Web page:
The Master of Journalistic Mystery Novels Is . . .

Neely Tucker

Neely Tucker

I happened across a book review on the “Two Heads Together” website the other day and got quite a surprise. It began this way:

“It’s tough when your competition are masters of the trade. Ed McBain and Michael Connelly are the masters of police procedurals. Kathy Reichs is the master of forensic anthropology. The crown goes to Arnaldur Indridason for Icelandic mysteries and Thomas H. Cook for literary mysteries. And the head honcho for journalistic mysteries is Bruce DeSilva. So, while Neely Tucker’s journalistic mysteries, which take place in Washington, D. C., are readable, they don’t live up to the bar set by Mr. DeSilva.”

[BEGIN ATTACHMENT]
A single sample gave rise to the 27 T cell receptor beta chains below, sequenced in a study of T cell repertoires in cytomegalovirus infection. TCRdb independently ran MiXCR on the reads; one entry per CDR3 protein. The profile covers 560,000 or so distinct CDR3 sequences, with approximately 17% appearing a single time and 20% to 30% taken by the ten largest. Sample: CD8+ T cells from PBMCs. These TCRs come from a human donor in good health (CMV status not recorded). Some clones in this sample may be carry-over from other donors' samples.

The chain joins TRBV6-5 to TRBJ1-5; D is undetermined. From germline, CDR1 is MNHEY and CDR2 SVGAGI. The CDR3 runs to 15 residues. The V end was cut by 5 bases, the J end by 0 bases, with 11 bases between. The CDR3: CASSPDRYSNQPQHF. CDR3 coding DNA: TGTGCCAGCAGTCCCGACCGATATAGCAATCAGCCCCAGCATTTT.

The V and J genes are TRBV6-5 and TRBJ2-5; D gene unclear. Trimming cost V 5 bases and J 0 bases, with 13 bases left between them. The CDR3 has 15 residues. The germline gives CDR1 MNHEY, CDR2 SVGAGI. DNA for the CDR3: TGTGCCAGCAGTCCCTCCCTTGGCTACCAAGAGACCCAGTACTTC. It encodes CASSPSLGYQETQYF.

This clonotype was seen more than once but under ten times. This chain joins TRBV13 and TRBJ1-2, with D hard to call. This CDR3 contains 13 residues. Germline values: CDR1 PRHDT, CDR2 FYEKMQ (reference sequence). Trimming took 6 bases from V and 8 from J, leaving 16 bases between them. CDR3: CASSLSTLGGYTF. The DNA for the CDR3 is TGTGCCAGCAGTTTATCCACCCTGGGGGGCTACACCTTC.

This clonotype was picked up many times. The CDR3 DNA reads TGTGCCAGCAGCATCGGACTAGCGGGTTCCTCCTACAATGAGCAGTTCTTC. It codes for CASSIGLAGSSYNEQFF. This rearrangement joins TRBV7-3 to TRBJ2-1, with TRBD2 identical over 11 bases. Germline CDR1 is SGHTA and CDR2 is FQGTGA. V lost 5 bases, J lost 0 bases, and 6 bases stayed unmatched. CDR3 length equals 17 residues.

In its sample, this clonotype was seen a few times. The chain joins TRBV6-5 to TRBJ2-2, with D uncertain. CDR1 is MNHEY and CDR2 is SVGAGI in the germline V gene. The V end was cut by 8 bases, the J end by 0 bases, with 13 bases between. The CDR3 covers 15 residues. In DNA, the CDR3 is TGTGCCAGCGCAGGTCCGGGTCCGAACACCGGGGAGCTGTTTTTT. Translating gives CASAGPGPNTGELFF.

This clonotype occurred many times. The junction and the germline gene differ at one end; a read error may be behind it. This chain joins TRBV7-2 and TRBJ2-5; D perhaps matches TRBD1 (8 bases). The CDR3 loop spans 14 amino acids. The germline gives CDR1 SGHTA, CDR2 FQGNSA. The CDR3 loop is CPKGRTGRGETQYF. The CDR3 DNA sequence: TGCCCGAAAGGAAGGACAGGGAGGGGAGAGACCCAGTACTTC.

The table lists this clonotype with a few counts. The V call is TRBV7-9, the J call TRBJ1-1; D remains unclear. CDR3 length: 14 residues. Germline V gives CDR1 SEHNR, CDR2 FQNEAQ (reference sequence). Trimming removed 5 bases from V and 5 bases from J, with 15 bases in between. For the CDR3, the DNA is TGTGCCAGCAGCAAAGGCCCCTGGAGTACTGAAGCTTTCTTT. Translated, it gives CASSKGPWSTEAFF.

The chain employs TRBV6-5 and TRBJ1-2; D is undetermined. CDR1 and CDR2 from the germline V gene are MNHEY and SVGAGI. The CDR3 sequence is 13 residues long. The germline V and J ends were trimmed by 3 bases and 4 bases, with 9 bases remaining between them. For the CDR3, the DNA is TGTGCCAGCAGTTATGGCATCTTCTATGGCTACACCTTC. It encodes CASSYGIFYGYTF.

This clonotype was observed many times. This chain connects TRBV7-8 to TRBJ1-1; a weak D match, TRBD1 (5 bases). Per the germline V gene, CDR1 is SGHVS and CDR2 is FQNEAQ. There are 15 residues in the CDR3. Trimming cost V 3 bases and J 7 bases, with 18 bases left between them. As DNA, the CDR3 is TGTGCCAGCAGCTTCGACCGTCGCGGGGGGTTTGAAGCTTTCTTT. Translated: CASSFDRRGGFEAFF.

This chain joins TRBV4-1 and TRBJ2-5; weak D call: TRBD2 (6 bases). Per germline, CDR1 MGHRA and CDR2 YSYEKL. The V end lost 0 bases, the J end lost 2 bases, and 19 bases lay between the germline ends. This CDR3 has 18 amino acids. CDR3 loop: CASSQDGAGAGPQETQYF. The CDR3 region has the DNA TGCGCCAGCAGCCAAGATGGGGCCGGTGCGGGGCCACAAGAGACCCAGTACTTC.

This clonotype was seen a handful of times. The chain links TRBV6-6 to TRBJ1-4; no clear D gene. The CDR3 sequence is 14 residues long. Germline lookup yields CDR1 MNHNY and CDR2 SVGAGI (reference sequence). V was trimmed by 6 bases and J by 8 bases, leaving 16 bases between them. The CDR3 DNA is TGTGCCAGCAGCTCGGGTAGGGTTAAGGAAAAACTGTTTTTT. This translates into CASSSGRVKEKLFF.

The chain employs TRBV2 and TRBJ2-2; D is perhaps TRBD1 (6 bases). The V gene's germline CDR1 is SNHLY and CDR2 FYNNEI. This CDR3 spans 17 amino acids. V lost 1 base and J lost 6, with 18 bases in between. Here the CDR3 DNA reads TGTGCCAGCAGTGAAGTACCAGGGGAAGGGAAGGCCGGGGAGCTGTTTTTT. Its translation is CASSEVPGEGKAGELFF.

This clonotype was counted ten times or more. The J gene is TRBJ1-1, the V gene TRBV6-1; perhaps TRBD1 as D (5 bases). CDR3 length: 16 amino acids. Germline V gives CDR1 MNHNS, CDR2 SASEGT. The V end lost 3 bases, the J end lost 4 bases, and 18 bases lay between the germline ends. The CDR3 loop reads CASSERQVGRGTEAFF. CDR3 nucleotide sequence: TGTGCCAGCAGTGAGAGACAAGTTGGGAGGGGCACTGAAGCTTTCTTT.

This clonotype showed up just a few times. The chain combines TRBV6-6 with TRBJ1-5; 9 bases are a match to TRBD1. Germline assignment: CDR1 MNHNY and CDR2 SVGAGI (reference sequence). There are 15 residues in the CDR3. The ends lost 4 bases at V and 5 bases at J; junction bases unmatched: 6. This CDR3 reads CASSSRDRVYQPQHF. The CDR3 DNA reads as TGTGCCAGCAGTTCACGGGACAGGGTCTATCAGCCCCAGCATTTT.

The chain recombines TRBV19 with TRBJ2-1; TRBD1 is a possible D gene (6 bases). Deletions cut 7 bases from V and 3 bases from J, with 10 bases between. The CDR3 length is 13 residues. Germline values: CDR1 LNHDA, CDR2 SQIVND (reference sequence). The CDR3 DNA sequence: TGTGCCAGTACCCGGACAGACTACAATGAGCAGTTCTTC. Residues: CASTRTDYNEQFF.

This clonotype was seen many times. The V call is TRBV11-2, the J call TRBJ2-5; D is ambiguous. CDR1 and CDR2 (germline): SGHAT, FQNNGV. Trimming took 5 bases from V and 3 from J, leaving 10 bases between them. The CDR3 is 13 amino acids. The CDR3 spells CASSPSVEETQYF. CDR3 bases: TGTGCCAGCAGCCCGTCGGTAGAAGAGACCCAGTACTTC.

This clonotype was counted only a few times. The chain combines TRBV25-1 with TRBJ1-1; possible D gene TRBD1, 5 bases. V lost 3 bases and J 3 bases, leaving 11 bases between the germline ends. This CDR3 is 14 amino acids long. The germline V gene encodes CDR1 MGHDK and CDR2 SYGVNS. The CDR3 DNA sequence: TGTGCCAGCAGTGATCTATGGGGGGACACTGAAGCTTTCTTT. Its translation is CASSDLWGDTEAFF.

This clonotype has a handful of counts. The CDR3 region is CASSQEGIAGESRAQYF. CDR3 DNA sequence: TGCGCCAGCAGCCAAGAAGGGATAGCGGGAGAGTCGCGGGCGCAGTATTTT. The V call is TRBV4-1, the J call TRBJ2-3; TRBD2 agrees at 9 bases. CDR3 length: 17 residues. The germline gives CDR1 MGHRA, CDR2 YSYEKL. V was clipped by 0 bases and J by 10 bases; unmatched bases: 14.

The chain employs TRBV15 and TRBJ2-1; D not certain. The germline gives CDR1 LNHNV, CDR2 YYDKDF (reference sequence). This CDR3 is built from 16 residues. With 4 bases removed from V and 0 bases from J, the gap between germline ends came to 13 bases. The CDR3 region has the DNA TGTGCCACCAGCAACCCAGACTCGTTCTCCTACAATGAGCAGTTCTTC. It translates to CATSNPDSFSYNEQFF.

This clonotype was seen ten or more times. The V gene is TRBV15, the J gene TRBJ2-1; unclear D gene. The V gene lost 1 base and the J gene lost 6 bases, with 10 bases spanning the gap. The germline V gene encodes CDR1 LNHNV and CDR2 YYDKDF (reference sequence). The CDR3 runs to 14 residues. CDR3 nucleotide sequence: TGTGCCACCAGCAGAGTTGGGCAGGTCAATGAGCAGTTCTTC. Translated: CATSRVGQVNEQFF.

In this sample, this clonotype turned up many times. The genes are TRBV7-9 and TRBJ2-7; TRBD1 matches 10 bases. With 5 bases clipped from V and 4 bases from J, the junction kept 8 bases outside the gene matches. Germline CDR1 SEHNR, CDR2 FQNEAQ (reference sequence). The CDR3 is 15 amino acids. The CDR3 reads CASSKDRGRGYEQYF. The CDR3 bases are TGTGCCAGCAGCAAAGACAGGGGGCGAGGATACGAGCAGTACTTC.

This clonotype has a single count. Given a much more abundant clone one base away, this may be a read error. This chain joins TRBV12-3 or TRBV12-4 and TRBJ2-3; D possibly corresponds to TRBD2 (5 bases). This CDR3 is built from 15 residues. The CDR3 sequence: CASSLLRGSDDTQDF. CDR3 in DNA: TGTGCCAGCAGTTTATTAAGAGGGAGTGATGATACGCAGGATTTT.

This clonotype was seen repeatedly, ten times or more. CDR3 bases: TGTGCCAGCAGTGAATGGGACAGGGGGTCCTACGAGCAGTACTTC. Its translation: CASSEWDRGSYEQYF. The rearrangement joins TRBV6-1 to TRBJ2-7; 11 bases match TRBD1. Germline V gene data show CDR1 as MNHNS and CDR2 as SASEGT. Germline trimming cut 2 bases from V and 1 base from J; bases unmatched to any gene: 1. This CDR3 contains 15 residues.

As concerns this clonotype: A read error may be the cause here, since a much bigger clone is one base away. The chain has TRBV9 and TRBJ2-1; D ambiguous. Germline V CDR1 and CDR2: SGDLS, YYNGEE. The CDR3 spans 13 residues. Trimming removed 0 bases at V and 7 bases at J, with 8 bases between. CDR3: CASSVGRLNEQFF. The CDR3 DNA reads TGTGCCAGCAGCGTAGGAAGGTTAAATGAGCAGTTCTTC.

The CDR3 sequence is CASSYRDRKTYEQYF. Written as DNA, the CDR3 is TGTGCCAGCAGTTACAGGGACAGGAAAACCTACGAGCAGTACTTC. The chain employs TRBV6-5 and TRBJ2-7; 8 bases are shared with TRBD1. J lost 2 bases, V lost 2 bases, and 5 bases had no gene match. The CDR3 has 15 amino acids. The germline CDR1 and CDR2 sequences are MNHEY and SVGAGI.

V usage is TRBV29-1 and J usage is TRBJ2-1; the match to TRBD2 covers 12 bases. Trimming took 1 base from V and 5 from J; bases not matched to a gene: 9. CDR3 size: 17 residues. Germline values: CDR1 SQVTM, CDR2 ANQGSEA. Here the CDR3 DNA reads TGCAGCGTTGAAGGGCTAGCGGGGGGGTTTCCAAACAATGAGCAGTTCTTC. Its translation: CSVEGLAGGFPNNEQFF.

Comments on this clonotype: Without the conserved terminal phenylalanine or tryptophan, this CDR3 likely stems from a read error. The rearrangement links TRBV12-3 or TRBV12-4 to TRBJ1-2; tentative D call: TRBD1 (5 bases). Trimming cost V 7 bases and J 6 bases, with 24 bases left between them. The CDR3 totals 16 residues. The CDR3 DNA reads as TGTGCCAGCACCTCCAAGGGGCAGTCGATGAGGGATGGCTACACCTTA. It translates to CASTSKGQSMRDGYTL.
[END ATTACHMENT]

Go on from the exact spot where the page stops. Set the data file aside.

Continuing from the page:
Gee, thanks. But this got me curious about Neely Tucker. I’d never read any of his books, but the name seemed familiar. I Googled him and found out why. He’s a staff writer at the Washington Post Sunday magazine, a journalist with an illustrious career as a foreign correspondent who is now covering the 2016 Presidential election.

Turns out, I’d tossed a review copy of his third novel, Only the Hunted Run, scheduled to be published in August, in my discard pile. So I fished it out and read it this weekend. And guess what? It’s damned good. He’s got a great character, a literally battle-scared former foreign correspondent now working out of the home office in Washington. The story rocks, fast moving and suspenseful. And Tucker is an exceptional wordsmith, excelling at dialogue and at painting vivid word-pictures that immerse the reader in the middle of the action.

I’m a better crime novelist than he is? I appreciate the compliment, but I must respectfully disagree. I can recognize a peer when I read one.

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About Bruce DeSilva

Crime Novelist
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